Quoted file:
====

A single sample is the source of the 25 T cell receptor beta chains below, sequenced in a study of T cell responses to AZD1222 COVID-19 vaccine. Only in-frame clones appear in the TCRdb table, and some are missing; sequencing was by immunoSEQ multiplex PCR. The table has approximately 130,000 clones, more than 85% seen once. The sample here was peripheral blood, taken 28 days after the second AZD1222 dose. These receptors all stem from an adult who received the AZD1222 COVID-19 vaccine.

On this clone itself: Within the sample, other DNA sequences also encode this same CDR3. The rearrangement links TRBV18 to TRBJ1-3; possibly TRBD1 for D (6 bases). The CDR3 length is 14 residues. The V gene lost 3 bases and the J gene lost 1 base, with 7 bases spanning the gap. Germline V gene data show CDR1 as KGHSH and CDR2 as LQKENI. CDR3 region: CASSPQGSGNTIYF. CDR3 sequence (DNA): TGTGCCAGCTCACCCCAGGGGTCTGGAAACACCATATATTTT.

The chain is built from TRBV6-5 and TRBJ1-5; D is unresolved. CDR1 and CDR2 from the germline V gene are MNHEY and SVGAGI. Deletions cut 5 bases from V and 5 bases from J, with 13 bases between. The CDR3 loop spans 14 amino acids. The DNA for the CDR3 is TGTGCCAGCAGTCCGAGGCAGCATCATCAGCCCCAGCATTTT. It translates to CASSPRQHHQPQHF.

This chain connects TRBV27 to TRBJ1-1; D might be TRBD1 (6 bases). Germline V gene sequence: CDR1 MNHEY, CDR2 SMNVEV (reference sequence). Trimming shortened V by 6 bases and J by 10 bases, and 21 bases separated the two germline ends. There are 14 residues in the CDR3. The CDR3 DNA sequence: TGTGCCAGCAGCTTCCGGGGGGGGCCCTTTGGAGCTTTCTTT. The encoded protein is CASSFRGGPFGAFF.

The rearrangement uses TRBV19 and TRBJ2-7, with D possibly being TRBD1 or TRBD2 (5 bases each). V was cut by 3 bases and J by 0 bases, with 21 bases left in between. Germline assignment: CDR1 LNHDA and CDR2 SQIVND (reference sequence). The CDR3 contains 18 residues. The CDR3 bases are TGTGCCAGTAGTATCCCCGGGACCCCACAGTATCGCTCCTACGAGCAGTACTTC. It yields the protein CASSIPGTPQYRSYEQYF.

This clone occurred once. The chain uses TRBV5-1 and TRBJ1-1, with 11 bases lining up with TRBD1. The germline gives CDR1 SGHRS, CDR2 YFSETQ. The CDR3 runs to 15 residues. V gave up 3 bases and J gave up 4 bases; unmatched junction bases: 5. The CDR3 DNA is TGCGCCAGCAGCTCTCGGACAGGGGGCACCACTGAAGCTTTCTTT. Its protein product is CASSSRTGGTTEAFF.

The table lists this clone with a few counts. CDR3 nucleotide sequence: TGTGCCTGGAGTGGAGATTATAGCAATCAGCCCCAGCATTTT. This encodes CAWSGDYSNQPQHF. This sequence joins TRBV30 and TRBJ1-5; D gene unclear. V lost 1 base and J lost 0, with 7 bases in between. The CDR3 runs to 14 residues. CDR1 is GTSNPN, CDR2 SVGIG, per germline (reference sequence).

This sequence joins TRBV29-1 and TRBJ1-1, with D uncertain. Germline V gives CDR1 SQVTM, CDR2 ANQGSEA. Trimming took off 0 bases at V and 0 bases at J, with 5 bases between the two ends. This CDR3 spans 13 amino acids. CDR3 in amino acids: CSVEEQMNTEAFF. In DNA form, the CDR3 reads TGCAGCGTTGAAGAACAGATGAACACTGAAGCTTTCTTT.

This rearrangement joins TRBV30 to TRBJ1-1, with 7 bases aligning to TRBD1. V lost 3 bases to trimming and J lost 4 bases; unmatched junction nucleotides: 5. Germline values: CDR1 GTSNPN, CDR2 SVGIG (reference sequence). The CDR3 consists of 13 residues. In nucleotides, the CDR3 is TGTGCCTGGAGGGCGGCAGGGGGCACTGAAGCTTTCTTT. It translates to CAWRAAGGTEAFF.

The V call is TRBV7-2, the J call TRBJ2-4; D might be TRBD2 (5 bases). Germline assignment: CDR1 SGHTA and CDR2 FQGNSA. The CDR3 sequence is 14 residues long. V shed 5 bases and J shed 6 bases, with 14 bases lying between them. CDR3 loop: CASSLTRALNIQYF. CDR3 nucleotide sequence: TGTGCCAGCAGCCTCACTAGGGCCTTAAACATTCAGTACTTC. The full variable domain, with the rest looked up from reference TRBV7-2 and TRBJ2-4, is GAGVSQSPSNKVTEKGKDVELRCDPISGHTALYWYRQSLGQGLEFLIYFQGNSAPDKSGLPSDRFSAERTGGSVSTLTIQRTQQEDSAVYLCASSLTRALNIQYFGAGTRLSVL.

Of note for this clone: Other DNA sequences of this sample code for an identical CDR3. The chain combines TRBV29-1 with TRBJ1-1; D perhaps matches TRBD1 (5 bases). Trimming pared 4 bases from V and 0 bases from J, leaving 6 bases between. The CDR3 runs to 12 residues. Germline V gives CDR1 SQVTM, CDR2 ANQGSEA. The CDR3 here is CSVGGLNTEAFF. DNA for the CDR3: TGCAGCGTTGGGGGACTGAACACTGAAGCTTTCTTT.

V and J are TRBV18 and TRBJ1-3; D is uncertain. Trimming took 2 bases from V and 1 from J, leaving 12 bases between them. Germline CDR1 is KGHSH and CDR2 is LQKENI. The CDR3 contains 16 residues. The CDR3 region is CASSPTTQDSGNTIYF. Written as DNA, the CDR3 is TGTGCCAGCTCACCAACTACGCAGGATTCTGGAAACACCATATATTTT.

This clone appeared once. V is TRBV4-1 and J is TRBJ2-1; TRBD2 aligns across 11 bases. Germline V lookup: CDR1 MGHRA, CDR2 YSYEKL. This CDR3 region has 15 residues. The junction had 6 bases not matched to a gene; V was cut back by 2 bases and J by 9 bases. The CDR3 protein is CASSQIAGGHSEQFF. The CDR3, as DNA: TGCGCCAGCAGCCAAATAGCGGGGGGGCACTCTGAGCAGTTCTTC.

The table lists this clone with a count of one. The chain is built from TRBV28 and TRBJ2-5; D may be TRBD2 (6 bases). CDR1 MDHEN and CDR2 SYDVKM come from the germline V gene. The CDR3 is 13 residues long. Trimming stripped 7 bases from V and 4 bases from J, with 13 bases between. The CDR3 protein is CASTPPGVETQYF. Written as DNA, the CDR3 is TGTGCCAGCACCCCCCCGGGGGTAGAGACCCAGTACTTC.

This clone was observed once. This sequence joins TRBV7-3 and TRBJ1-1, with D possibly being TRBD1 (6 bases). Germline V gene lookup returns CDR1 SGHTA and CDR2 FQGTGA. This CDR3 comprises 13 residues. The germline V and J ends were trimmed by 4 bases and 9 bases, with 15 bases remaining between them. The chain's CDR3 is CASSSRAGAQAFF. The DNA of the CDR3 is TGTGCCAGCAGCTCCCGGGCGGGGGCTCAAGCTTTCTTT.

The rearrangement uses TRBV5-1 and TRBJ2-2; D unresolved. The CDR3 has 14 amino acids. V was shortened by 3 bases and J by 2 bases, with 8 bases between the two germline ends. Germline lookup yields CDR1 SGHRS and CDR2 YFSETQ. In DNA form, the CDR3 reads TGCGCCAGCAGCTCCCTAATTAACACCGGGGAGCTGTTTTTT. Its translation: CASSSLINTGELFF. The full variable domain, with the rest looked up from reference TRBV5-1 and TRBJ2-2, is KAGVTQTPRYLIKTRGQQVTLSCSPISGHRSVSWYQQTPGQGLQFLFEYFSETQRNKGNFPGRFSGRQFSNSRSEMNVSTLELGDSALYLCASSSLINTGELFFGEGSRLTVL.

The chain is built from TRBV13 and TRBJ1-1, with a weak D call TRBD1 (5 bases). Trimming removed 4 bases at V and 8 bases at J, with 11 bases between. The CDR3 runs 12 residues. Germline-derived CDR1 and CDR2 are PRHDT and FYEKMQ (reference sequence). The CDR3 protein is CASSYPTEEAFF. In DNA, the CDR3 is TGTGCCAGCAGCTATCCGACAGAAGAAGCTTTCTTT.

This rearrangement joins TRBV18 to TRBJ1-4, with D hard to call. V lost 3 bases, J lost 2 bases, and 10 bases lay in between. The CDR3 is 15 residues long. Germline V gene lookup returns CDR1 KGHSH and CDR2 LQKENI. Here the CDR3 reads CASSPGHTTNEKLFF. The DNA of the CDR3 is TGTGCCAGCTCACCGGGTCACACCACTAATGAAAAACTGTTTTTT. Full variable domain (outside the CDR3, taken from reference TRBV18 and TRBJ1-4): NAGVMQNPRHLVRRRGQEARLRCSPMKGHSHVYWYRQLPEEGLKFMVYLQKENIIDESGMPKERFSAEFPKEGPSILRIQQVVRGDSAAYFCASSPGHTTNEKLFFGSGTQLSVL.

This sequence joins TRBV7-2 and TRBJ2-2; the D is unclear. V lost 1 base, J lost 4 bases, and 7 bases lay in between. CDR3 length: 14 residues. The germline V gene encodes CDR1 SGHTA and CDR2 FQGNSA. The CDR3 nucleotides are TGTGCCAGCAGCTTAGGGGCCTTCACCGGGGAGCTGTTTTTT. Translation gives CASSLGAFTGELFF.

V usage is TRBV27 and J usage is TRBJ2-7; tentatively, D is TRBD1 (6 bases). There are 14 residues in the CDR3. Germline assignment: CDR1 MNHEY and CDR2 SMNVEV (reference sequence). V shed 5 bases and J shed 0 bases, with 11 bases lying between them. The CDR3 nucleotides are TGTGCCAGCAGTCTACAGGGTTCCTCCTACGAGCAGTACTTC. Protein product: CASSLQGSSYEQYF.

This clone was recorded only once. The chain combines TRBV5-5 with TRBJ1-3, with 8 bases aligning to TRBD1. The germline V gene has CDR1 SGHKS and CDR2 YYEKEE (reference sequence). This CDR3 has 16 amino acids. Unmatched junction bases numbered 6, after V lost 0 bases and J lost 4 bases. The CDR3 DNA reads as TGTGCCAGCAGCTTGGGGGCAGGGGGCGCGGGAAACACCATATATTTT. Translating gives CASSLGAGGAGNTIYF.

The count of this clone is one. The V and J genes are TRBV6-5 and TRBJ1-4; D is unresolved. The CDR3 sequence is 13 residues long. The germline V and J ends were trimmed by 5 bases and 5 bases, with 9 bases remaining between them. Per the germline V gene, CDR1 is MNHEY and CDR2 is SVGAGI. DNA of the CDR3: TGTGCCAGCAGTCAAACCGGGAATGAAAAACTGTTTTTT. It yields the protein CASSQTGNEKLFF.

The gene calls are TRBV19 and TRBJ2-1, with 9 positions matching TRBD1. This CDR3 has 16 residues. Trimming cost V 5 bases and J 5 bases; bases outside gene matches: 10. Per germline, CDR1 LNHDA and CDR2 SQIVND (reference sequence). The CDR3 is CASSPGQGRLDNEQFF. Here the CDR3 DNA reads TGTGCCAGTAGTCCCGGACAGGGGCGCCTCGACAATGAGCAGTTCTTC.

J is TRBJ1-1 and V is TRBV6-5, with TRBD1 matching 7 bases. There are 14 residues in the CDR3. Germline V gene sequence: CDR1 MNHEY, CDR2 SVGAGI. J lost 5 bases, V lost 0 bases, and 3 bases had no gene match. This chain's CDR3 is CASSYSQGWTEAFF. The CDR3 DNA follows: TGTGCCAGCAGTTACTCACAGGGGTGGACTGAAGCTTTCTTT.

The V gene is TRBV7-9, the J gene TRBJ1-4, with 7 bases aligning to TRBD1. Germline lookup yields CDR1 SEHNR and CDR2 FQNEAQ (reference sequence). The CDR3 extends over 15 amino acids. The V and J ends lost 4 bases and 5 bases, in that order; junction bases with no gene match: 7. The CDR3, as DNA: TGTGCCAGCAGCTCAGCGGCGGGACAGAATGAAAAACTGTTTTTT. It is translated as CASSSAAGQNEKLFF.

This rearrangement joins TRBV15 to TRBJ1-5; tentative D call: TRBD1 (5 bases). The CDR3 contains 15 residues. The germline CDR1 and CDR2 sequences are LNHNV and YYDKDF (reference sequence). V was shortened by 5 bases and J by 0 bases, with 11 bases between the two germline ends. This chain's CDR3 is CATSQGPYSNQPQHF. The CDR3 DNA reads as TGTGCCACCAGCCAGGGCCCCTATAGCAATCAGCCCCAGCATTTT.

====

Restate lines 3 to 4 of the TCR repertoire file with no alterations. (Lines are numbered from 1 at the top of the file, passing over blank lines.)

The chain is built from TRBV6-5 and TRBJ1-5; D is unresolved. CDR1 and CDR2 from the germline V gene are MNHEY and SVGAGI. Deletions cut 5 bases from V and 5 bases from J, with 13 bases between. The CDR3 loop spans 14 amino acids. The DNA for the CDR3 is TGTGCCAGCAGTCCGAGGCAGCATCATCAGCCCCAGCATTTT. It translates to CASSPRQHHQPQHF.

This chain connects TRBV27 to TRBJ1-1; D might be TRBD1 (6 bases). Germline V gene sequence: CDR1 MNHEY, CDR2 SMNVEV (reference sequence). Trimming shortened V by 6 bases and J by 10 bases, and 21 bases separated the two germline ends. There are 14 residues in the CDR3. The CDR3 DNA sequence: TGTGCCAGCAGCTTCCGGGGGGGGCCCTTTGGAGCTTTCTTT. The encoded protein is CASSFRGGPFGAFF.